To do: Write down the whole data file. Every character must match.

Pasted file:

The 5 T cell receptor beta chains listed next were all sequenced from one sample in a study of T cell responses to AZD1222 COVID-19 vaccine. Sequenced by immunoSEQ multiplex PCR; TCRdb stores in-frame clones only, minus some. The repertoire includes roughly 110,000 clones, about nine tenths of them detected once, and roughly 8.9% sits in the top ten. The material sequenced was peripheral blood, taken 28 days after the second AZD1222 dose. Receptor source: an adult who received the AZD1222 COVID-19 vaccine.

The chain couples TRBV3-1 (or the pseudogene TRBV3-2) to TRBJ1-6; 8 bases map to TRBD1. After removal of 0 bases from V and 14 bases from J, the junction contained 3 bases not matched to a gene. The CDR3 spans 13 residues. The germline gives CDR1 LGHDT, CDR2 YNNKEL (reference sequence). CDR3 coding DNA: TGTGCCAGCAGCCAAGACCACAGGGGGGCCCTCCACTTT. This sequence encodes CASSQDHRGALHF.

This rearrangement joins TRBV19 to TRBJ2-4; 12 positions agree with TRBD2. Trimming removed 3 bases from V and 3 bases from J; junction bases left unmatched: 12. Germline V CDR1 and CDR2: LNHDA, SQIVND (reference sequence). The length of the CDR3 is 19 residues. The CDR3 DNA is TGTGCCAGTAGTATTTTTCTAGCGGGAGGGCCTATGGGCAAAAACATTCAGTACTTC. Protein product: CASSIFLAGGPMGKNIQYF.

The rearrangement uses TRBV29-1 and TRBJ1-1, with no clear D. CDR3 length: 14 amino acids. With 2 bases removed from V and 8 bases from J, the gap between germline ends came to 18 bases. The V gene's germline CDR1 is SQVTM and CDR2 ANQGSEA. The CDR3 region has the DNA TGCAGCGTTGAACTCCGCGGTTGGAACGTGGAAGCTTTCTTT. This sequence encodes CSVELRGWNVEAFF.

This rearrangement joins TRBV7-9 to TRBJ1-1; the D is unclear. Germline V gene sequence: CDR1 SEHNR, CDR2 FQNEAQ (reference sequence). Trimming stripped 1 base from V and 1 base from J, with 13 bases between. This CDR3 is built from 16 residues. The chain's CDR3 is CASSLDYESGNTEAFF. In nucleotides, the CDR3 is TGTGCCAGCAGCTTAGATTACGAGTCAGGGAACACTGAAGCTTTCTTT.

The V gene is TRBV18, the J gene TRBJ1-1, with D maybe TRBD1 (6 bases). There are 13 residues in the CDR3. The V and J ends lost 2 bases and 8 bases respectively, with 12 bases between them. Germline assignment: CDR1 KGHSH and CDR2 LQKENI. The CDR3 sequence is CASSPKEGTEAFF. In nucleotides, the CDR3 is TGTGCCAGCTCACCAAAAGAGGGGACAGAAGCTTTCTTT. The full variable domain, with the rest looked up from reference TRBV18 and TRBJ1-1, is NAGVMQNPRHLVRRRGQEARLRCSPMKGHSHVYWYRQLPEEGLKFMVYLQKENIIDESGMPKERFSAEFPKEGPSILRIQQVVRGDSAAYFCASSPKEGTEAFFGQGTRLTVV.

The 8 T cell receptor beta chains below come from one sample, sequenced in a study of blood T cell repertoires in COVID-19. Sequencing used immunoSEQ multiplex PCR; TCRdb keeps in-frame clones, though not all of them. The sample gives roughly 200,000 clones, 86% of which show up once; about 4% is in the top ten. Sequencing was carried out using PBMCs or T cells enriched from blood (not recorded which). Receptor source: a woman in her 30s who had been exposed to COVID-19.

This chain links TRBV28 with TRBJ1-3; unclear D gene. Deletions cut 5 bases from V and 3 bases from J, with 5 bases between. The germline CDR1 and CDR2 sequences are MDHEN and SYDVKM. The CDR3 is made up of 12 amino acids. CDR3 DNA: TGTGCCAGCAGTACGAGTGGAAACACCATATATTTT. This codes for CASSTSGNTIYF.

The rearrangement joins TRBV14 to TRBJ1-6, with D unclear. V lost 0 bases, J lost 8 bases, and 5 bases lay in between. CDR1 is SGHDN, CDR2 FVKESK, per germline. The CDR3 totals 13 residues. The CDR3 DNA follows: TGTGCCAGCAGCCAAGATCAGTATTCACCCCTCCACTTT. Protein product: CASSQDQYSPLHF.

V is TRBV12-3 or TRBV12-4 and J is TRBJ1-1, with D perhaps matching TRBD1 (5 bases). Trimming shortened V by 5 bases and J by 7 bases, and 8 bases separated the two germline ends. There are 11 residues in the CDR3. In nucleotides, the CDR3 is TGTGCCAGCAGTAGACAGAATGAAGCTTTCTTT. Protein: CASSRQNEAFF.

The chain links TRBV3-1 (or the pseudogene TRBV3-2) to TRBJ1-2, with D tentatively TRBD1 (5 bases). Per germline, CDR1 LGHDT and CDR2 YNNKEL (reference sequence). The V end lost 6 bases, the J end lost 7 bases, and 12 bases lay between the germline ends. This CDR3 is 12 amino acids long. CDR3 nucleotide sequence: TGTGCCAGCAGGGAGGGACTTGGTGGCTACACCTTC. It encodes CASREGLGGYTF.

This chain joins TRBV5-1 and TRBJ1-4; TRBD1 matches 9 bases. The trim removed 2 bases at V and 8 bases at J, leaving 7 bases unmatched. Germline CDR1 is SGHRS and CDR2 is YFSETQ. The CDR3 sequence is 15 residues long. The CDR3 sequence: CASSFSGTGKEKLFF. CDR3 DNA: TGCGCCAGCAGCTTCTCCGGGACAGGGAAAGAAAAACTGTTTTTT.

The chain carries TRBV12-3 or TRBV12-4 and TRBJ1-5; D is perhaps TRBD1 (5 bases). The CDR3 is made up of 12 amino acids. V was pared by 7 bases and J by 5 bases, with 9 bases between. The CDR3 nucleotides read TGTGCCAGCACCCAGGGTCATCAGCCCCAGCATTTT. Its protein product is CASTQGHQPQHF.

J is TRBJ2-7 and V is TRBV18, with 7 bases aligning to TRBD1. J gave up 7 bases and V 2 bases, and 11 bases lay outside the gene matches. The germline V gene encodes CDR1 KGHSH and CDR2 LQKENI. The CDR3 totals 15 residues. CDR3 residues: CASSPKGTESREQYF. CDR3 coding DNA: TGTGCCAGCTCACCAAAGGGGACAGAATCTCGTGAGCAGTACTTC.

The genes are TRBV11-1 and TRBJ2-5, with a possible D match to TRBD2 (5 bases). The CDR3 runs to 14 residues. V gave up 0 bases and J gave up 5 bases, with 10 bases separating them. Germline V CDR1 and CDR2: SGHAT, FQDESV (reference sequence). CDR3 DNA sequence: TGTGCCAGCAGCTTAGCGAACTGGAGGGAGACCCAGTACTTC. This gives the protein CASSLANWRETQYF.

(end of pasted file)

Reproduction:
The 5 T cell receptor beta chains listed next were all sequenced from one sample in a study of T cell responses to AZD1222 COVID-19 vaccine. Sequenced by immunoSEQ multiplex PCR; TCRdb stores in-frame clones only, minus some. The repertoire includes roughly 110,000 clones, about nine tenths of them detected once, and roughly 8.9% sits in the top ten. The material sequenced was peripheral blood, taken 28 days after the second AZD1222 dose. Receptor source: an adult who received the AZD1222 COVID-19 vaccine.

The chain couples TRBV3-1 (or the pseudogene TRBV3-2) to TRBJ1-6; 8 bases map to TRBD1. After removal of 0 bases from V and 14 bases from J, the junction contained 3 bases not matched to a gene. The CDR3 spans 13 residues. The germline gives CDR1 LGHDT, CDR2 YNNKEL (reference sequence). CDR3 coding DNA: TGTGCCAGCAGCCAAGACCACAGGGGGGCCCTCCACTTT. This sequence encodes CASSQDHRGALHF.

This rearrangement joins TRBV19 to TRBJ2-4; 12 positions agree with TRBD2. Trimming removed 3 bases from V and 3 bases from J; junction bases left unmatched: 12. Germline V CDR1 and CDR2: LNHDA, SQIVND (reference sequence). The length of the CDR3 is 19 residues. The CDR3 DNA is TGTGCCAGTAGTATTTTTCTAGCGGGAGGGCCTATGGGCAAAAACATTCAGTACTTC. Protein product: CASSIFLAGGPMGKNIQYF.

The rearrangement uses TRBV29-1 and TRBJ1-1, with no clear D. CDR3 length: 14 amino acids. With 2 bases removed from V and 8 bases from J, the gap between germline ends came to 18 bases. The V gene's germline CDR1 is SQVTM and CDR2 ANQGSEA. The CDR3 region has the DNA TGCAGCGTTGAACTCCGCGGTTGGAACGTGGAAGCTTTCTTT. This sequence encodes CSVELRGWNVEAFF.

This rearrangement joins TRBV7-9 to TRBJ1-1; the D is unclear. Germline V gene sequence: CDR1 SEHNR, CDR2 FQNEAQ (reference sequence). Trimming stripped 1 base from V and 1 base from J, with 13 bases between. This CDR3 is built from 16 residues. The chain's CDR3 is CASSLDYESGNTEAFF. In nucleotides, the CDR3 is TGTGCCAGCAGCTTAGATTACGAGTCAGGGAACACTGAAGCTTTCTTT.

The V gene is TRBV18, the J gene TRBJ1-1, with D maybe TRBD1 (6 bases). There are 13 residues in the CDR3. The V and J ends lost 2 bases and 8 bases respectively, with 12 bases between them. Germline assignment: CDR1 KGHSH and CDR2 LQKENI. The CDR3 sequence is CASSPKEGTEAFF. In nucleotides, the CDR3 is TGTGCCAGCTCACCAAAAGAGGGGACAGAAGCTTTCTTT. The full variable domain, with the rest looked up from reference TRBV18 and TRBJ1-1, is NAGVMQNPRHLVRRRGQEARLRCSPMKGHSHVYWYRQLPEEGLKFMVYLQKENIIDESGMPKERFSAEFPKEGPSILRIQQVVRGDSAAYFCASSPKEGTEAFFGQGTRLTVV.

The 8 T cell receptor beta chains below come from one sample, sequenced in a study of blood T cell repertoires in COVID-19. Sequencing used immunoSEQ multiplex PCR; TCRdb keeps in-frame clones, though not all of them. The sample gives roughly 200,000 clones, 86% of which show up once; about 4% is in the top ten. Sequencing was carried out using PBMCs or T cells enriched from blood (not recorded which). Receptor source: a woman in her 30s who had been exposed to COVID-19.

This chain links TRBV28 with TRBJ1-3; unclear D gene. Deletions cut 5 bases from V and 3 bases from J, with 5 bases between. The germline CDR1 and CDR2 sequences are MDHEN and SYDVKM. The CDR3 is made up of 12 amino acids. CDR3 DNA: TGTGCCAGCAGTACGAGTGGAAACACCATATATTTT. This codes for CASSTSGNTIYF.

The rearrangement joins TRBV14 to TRBJ1-6, with D unclear. V lost 0 bases, J lost 8 bases, and 5 bases lay in between. CDR1 is SGHDN, CDR2 FVKESK, per germline. The CDR3 totals 13 residues. The CDR3 DNA follows: TGTGCCAGCAGCCAAGATCAGTATTCACCCCTCCACTTT. Protein product: CASSQDQYSPLHF.

V is TRBV12-3 or TRBV12-4 and J is TRBJ1-1, with D perhaps matching TRBD1 (5 bases). Trimming shortened V by 5 bases and J by 7 bases, and 8 bases separated the two germline ends. There are 11 residues in the CDR3. In nucleotides, the CDR3 is TGTGCCAGCAGTAGACAGAATGAAGCTTTCTTT. Protein: CASSRQNEAFF.

The chain links TRBV3-1 (or the pseudogene TRBV3-2) to TRBJ1-2, with D tentatively TRBD1 (5 bases). Per germline, CDR1 LGHDT and CDR2 YNNKEL (reference sequence). The V end lost 6 bases, the J end lost 7 bases, and 12 bases lay between the germline ends. This CDR3 is 12 amino acids long. CDR3 nucleotide sequence: TGTGCCAGCAGGGAGGGACTTGGTGGCTACACCTTC. It encodes CASREGLGGYTF.

This chain joins TRBV5-1 and TRBJ1-4; TRBD1 matches 9 bases. The trim removed 2 bases at V and 8 bases at J, leaving 7 bases unmatched. Germline CDR1 is SGHRS and CDR2 is YFSETQ. The CDR3 sequence is 15 residues long. The CDR3 sequence: CASSFSGTGKEKLFF. CDR3 DNA: TGCGCCAGCAGCTTCTCCGGGACAGGGAAAGAAAAACTGTTTTTT.

The chain carries TRBV12-3 or TRBV12-4 and TRBJ1-5; D is perhaps TRBD1 (5 bases). The CDR3 is made up of 12 amino acids. V was pared by 7 bases and J by 5 bases, with 9 bases between. The CDR3 nucleotides read TGTGCCAGCACCCAGGGTCATCAGCCCCAGCATTTT. Its protein product is CASTQGHQPQHF.

J is TRBJ2-7 and V is TRBV18, with 7 bases aligning to TRBD1. J gave up 7 bases and V 2 bases, and 11 bases lay outside the gene matches. The germline V gene encodes CDR1 KGHSH and CDR2 LQKENI. The CDR3 totals 15 residues. CDR3 residues: CASSPKGTESREQYF. CDR3 coding DNA: TGTGCCAGCTCACCAAAGGGGACAGAATCTCGTGAGCAGTACTTC.

The genes are TRBV11-1 and TRBJ2-5, with a possible D match to TRBD2 (5 bases). The CDR3 runs to 14 residues. V gave up 0 bases and J gave up 5 bases, with 10 bases separating them. Germline V CDR1 and CDR2: SGHAT, FQDESV (reference sequence). CDR3 DNA sequence: TGTGCCAGCAGCTTAGCGAACTGGAGGGAGACCCAGTACTTC. This gives the protein CASSLANWRETQYF.